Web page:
Study shows thermal instability of solar cells but offers a bright path ahead

Research reveals thermal instability of solar cells but offers a bright path ahead

Surface stoichiometry changes in CsFAMA films treated with PEAI and OAI N1 (left) and Pb4f (right) peaks of PEAI (top) and OAI (bottom) treated films. Credit: Advanced Materials (2022). DOI: 10.1002/adma.202204726

A new type of solar technology has looked promising in recent years. Perovskite halide solar cells are both high-efficiency and low-cost to produce electrical energy—two components required for any successful solar technology in the future. But the new solar cell materials must also match the stability of silicon-based solar cells, which have a reliability of more than 25 years.

In newly published research, a team led by Juan-Pablo Correa-Baena, an assistant professor in the School of Materials Science and Engineering at Georgia Tech, shows that perovskite halogen solar cells are less stable than those of a perovskite halogen solar cell. with previous thinking. Their work shows that thermal instability occurs in the interface layers of cells, but also offers a path towards reliability and efficiency for perovskite halide solar technology.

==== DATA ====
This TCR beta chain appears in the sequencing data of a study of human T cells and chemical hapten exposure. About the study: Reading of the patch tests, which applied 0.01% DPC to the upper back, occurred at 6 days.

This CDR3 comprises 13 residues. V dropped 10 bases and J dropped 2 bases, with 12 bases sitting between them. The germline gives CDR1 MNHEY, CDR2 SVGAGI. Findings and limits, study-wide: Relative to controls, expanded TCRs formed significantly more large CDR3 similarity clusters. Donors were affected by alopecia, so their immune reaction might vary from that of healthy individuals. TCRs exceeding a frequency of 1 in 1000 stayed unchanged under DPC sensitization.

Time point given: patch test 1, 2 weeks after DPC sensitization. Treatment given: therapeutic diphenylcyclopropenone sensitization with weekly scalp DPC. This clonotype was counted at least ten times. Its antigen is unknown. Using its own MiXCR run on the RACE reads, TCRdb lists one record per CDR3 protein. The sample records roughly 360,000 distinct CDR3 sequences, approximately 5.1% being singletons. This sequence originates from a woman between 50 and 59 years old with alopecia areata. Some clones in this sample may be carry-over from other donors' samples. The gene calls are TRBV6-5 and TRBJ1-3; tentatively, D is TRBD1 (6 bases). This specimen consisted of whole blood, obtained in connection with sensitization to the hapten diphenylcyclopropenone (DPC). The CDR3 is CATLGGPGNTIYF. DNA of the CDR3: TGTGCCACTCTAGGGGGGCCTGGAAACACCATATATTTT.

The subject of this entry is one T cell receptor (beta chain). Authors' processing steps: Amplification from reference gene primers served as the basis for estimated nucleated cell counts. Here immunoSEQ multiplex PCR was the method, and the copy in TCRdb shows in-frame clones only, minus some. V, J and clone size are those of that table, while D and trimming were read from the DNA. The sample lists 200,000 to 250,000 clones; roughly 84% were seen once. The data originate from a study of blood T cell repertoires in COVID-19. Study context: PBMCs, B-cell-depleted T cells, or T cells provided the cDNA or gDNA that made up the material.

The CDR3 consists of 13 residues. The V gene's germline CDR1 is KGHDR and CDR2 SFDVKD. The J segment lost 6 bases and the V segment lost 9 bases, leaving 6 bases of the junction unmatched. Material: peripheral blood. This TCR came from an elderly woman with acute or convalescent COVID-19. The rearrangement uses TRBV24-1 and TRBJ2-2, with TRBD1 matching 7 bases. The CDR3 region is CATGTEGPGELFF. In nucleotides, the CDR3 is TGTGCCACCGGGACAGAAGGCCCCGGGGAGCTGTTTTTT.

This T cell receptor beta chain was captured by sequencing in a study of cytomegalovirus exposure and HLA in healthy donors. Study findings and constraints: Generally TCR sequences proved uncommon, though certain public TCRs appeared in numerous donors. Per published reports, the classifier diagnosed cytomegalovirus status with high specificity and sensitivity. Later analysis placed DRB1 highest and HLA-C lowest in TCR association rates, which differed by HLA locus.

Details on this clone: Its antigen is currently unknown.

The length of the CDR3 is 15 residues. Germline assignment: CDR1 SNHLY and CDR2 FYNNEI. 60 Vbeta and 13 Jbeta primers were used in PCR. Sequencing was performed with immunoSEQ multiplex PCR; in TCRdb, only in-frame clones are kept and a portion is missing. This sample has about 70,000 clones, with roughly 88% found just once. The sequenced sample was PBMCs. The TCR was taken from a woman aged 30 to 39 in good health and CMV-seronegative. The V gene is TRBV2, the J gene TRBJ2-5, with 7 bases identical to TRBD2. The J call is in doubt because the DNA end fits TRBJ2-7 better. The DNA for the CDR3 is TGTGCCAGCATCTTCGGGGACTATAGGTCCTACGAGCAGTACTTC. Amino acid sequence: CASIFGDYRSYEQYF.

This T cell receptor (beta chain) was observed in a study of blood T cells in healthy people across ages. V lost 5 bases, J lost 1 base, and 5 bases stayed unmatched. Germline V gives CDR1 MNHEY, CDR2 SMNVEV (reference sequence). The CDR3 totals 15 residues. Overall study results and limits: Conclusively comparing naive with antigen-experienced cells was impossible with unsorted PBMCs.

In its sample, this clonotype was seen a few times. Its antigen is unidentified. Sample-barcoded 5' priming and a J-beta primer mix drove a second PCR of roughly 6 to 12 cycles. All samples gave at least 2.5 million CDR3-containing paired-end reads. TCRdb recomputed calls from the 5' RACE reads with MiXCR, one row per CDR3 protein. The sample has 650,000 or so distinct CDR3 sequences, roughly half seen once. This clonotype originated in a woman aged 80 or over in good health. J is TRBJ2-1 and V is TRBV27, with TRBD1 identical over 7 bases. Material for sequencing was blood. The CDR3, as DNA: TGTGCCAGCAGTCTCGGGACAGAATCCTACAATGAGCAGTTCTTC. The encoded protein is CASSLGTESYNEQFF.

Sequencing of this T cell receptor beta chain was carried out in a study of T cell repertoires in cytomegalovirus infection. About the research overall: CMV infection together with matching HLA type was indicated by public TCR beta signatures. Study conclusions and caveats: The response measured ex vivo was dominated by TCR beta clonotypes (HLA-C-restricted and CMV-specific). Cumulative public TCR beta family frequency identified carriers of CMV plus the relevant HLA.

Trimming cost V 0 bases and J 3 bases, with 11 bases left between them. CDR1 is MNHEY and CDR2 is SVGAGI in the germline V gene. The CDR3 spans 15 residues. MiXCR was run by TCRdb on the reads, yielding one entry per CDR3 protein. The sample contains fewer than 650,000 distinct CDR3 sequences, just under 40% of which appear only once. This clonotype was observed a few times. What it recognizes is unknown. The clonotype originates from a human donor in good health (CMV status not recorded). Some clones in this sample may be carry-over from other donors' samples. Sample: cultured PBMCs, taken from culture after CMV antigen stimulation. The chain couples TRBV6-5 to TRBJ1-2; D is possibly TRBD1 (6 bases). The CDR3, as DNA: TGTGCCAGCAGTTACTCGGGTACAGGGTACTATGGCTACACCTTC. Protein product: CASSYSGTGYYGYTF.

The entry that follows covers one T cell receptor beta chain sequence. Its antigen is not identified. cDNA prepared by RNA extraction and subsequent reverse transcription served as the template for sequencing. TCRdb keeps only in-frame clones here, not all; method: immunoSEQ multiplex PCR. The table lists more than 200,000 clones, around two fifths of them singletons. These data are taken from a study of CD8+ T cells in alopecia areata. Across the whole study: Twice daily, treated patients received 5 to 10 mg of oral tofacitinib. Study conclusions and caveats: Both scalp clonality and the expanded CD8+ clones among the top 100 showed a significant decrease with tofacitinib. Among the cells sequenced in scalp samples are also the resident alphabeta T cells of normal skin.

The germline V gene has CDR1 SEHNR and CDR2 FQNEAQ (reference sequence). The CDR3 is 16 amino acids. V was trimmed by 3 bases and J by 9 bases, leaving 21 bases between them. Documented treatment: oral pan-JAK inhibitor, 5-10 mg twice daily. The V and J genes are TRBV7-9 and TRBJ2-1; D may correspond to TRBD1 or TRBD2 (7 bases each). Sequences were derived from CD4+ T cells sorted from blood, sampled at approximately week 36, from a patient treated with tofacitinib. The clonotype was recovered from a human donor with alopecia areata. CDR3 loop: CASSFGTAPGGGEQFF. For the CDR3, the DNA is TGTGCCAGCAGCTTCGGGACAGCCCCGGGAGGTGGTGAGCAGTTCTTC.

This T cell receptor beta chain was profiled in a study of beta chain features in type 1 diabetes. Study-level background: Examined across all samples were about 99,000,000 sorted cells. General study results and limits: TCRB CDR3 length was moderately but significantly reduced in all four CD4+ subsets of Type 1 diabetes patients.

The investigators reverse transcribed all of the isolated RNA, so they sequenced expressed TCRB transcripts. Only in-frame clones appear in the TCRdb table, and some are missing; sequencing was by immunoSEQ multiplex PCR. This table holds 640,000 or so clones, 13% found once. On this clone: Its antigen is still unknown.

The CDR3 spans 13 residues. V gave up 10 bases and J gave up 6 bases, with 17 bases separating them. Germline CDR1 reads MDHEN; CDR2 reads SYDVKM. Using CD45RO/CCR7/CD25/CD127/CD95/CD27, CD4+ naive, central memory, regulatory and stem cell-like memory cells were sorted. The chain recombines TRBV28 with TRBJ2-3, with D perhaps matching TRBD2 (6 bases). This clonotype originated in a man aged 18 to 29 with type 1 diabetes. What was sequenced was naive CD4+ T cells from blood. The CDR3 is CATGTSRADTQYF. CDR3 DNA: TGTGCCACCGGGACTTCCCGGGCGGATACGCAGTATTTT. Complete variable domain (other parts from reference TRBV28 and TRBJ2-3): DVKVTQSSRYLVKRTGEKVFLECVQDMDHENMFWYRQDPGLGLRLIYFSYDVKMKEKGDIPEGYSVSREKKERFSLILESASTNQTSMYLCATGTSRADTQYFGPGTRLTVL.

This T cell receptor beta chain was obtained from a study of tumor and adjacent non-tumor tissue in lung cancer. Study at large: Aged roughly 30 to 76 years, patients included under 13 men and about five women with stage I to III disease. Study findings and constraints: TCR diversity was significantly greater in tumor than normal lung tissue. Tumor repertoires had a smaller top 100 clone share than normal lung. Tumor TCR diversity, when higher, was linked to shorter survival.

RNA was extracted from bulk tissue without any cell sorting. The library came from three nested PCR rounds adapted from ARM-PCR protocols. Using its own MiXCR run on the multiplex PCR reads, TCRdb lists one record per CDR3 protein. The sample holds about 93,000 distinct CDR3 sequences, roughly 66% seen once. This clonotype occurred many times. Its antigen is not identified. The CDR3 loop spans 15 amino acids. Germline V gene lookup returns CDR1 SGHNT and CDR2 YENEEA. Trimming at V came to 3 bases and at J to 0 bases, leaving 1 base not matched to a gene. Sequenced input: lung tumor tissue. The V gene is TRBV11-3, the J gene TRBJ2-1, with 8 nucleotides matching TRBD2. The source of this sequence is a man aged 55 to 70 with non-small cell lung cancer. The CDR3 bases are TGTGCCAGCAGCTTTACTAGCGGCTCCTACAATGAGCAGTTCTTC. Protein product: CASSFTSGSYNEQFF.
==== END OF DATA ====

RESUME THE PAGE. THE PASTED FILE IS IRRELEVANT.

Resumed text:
Their research, published as a cover story for the journal Advanced Materials in December 2022, has immediate implications for both academics and industry professionals working with perovskites in photovoltaics, a field that deals with electric currents generated by sunlight.

Lead-halogen perovskite solar cells promise remarkable conversion of sunlight into electrical energy. Currently, the most common strategy to obtain high conversion efficiency from these cells is to treat their surfaces with large positively charged ions called cations.

These cations are too large to fit in the perovskite atomic-scale lattice, and when they fall on the perovskite crystal, they change the structure of the material at the interface where they are deposited. As a result, defects at the atomic scale limit the efficiency of solar cell current extraction. Despite being aware of these structural changes, research on whether cations are stable after deposition is still limited, leaving gaps in the understanding of the process that could affect the ability to longevity of perovskite halide solar cells.

“Our concern is that over the long run of the solar cell, the process of reinventing the interfaces will continue,” Correa-Baena said. “So we sought to understand and demonstrate how this process plays out over time.”

To perform the experiment, the team created a prototype solar device using typical perovskite membranes. The device has eight independent solar cells, allowing researchers to experiment and generate data based on individual cell performance. They studied how the cells would behave, both with and without cationic surface treatment, and studied the cationic-modified interfaces of individual cells before and after prolonged thermal stress using the technique. Synchrotron-based X-ray characterization.